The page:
of your alarm, triggered merely by your forgetting the
close the bathroom door? Is it supposed to do this?
There are two types of smoke detectors on the market; the
photoelectric smoke detector and ionization chamber smoke
detector. The photoelectric type uses a photoelectric bulb
that shines a beam of light through a plastic maze, called
a catacomb. The light is deflected to the other end of the
maze where it hits a photoelectric cell. Any smoke
impinging on this light triggers the alarm (as do spiders
and water droplets in the air!). The ionization chamber
type contains a small radiation source, usually a man-made
element called Americium. The element produces
electrically-charged air molecules called ions, and their
presence allows a small electric current to flow in the
chamber. When smoke particles enter the chamber they attach
themselves to these ions, reducing the flow of current and
triggering the alarm.
Both types are considered equally effective and may be
battery-powered or wired to the home's electrical system.
No matter which type you choose, if you don't have one
installed, put down this article and go buy one now!
Ball-point Pens
And while you're signing that credit card voucher for the
new smoke detector, pause for a moment and gaze at that
other technological marvel you are probably holding in your
hand, the ball-point pen. Ever wonder why it's called a
ball-point? Because it has a ball. The first European
patents for the handy device were issued in the late 19th
century, but none of the early pens worked very well until
a Swiss inventor named Lazio Josef Biro designed the first
modern version in 1939. He called it a birome. Commercial
production was delayed by World War II, and then in 1945,
an American firm, Reynolds's, introduced "the miraculous
pen which revolutionizes writing" at Gimbel's in New York
City. The new pen didn't work very well and cost a whopping
$12.50 US, but it was an instant success. The Henry Ford of
the ball-point industry, Marcel Bich, launched the Bic pen
in 1949, after developing the Biro design for two years to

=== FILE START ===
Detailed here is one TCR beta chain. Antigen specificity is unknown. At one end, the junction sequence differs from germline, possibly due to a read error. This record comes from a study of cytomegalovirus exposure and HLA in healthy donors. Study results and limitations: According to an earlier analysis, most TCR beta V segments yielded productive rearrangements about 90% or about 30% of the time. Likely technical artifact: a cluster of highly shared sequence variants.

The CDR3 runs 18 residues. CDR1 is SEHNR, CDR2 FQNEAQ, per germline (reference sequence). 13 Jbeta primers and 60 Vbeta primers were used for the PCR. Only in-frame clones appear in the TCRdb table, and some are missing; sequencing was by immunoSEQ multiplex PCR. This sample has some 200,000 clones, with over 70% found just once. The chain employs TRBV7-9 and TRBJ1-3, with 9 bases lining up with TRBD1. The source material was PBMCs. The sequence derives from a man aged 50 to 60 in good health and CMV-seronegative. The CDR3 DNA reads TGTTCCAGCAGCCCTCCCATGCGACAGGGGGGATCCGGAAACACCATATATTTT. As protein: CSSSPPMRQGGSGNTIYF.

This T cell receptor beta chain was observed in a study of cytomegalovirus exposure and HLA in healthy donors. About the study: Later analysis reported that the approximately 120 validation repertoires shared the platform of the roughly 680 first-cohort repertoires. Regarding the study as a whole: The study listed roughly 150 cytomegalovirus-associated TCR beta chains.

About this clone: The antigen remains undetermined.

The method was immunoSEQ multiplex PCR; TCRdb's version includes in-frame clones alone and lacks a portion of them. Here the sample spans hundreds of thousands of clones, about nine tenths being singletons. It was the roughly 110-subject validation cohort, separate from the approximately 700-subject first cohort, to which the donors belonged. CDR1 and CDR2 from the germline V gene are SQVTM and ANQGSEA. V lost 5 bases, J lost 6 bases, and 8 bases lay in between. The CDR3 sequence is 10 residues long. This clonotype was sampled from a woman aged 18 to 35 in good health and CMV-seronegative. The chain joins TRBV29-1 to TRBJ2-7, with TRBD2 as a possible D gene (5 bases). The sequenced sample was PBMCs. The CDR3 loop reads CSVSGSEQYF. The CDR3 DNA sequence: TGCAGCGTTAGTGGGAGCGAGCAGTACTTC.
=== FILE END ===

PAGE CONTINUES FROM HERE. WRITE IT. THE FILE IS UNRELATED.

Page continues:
produce a precision instrument which wrote evenly and
reliably and was cheap. By the early seventies, Bic pens
became the world's largest manufacturer of ball-point pens,
and today some two and one-half million Bic ball-points
alone are sold every day in North America.
Ink feeds by gravity through five veins in a nose cone,
usually made of brass, to a tungsten carbide ball. During
the writing process, the ball rotates, picking up a
continuous ink supply through the nose cone and
transferring it to the writing paper. The ball is a perfect
sphere, which must fit precisely into the extremely smooth
nose cone socket so that it will rotate freely yet be held
tightly in place so that there is an even ink flow.
Although it sounds deceptively simple, perhaps the most
amazing thing about ball-point pens is the ink. Why doesn't
it just run out the end? Why doesn't it dry up in the
plastic cartridge? Bic describes the ink as "exclusive,
fast-drying, yet free flowing". The formula is, of course,
In the 19th century, writer and thinker Ralph Waldo Emerson
expressed a fear that perhaps we all feel to some extent,
that "things are in the saddle and ride Mankind". But with
the help of good household reference books, friendly
reference librarians, and helpful manufacturers only too
willing to help consumers understand their products, we can
at least get a rein on the technology in our homes.